It was decided by the A.N.D Co that it would be cheaper to add additional grinders to the mill at Grand Falls and truck wood from the mill pond at Bishop’s Falls directly to Grand Falls by truck. The cessation of pulping at bishop’s Falls lead to the installation of a jack ladder. A Jackladder is a conveyor that hauls logs from the water. The Jackladder at Bishop’s Falls would dump wood “nail keg”[iv] style into the back of a dump type truck. The trucks would then drive to Grand Falls and dump the wood at the mill pond there. This operation went on until 1966 when it was decided that all wood from Bishop’s Falls Division would be trucked directly to Grand Falls.[v]

Wood from Bishop's Falls being dumped into the Grand Falls mill pond, circa 1955.
Wood from Bishop’s Falls being dumped into the Grand Falls mill pond, circa 1955.(GF Advertiser)

Parts of the Bishop’s Falls mill remained and remain in operation. Around 1953 new generators were installed to  maximize the hydroelectric generating capacity and to this day the dam is still generating electricity. The mill buildings were used as storage by the AND Co for some years and later lay unused and became derelict. Their poor condition coupled with the massive flow of the river led to them being washed away in the flood of 1983.[vi] Today a person would have a job to imagine that a rather large pulp mill existed on the site.Ω

-Bryan Marsh

[i] Hiller, James Pulp and Paper.

[ii] Ibid

[iii] Registry of Deeds, Newfoundland various files.

[iv] Literlly like nails in a barrel or box with no order to them, just dumped in a tangle of logs in the box of a truck.

[v] AND news Log 1966

[vi] http://www.bishopsfalls.ca/Bishops_Falls/History.html

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6 comments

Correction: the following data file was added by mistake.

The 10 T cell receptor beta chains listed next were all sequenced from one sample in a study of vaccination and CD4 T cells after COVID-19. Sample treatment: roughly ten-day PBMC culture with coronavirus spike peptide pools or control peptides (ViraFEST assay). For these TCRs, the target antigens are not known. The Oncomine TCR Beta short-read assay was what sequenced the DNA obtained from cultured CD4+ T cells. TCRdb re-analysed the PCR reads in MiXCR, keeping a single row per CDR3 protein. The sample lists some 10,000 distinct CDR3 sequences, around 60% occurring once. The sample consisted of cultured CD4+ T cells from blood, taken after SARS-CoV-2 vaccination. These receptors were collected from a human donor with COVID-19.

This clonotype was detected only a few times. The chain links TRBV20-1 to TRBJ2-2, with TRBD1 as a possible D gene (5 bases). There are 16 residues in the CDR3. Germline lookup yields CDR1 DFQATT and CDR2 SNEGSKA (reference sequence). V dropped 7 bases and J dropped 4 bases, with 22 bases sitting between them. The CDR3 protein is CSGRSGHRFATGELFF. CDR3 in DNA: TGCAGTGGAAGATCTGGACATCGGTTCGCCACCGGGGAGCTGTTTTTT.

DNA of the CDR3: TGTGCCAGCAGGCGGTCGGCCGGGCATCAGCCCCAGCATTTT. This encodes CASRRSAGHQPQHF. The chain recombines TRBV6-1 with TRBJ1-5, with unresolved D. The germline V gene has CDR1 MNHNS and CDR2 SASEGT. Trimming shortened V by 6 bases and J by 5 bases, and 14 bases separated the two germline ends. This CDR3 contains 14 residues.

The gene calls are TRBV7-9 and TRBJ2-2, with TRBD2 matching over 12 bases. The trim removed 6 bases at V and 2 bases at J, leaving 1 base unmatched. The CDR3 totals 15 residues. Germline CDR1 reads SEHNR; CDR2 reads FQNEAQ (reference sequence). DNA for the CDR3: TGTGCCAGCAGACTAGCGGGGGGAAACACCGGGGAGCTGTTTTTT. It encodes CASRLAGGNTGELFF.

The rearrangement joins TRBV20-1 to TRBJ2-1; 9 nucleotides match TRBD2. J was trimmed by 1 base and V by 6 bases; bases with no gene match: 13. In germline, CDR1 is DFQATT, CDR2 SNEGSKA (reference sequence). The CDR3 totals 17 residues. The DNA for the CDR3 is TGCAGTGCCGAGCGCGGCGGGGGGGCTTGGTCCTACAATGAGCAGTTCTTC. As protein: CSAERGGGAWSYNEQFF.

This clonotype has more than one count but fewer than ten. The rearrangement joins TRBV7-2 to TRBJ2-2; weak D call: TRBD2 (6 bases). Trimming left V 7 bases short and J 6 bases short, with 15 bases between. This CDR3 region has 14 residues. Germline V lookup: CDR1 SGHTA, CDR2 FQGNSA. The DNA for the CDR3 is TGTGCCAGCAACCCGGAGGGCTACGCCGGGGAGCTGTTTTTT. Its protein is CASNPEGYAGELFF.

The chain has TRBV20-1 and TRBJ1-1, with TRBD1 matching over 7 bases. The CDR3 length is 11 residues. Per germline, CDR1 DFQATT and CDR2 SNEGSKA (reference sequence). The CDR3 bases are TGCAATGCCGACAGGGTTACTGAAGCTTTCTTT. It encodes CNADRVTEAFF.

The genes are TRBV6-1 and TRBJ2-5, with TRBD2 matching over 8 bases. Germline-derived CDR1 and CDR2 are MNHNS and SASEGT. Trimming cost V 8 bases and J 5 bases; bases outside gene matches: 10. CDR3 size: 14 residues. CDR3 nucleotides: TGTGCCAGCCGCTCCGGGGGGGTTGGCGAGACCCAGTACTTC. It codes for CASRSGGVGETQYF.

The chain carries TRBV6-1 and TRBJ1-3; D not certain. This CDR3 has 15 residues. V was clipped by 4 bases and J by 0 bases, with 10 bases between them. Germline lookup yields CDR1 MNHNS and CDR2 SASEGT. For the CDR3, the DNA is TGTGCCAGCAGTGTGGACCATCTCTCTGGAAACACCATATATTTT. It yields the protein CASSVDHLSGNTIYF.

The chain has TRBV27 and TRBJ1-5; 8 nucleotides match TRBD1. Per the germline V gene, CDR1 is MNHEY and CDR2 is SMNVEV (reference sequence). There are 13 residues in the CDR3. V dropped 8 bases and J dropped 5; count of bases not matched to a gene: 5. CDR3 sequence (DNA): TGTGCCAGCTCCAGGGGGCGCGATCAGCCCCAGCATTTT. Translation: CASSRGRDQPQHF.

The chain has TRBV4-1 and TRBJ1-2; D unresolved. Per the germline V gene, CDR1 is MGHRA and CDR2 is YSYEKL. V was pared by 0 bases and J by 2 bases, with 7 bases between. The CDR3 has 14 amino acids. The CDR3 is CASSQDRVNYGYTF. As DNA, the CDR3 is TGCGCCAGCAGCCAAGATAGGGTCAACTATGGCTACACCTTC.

1. Thanks for your story as I was reading through it and looking at the pictures especially the one with the truck dumping logs. I had a very vivid memory of those trucks passing my house as I grew up on what is now Grenfell Heights then known as the old Botwood Highway.

    Again thank you

    A suggestion I look forward to a story on the Red Wing bus line that traveled from Botwood to Grand Falls daily

    thanks again for the memory keep up the good work

    Joe Champion Fort McMurray

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  2. Love the pics
    Are there any more pics if the jackladder in bishops falls, i built a house there 19 years ago and presently live on that location. i would love to have a framed pic of what it was like here back then.

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    • Only a couple of others, I think there might be one of old Joe Thompson next to it somewhere. Pretty cool that you built your house there, I think the operation ran from about 1951-1966.

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  3. Thanks for your very informative story Bryan! Keep up the good work. There are many who do not know the part that ” Bishop’s” played in the paper making industry. Having grown up there in the 40’s and 50’s, I appreciate being reminded of these things, broken pipeline near west school and all.

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  4. Myself and Neil’s great grandfather Ambrose O’Reilly moved to Bishop’s Falls around 1911-12 to ensure employment for his sons at the mill. Granddad (Joseph) went to work there at the age of 12. He later left and started working for the railway. He was conductor on the “Buchans’ run” for many years.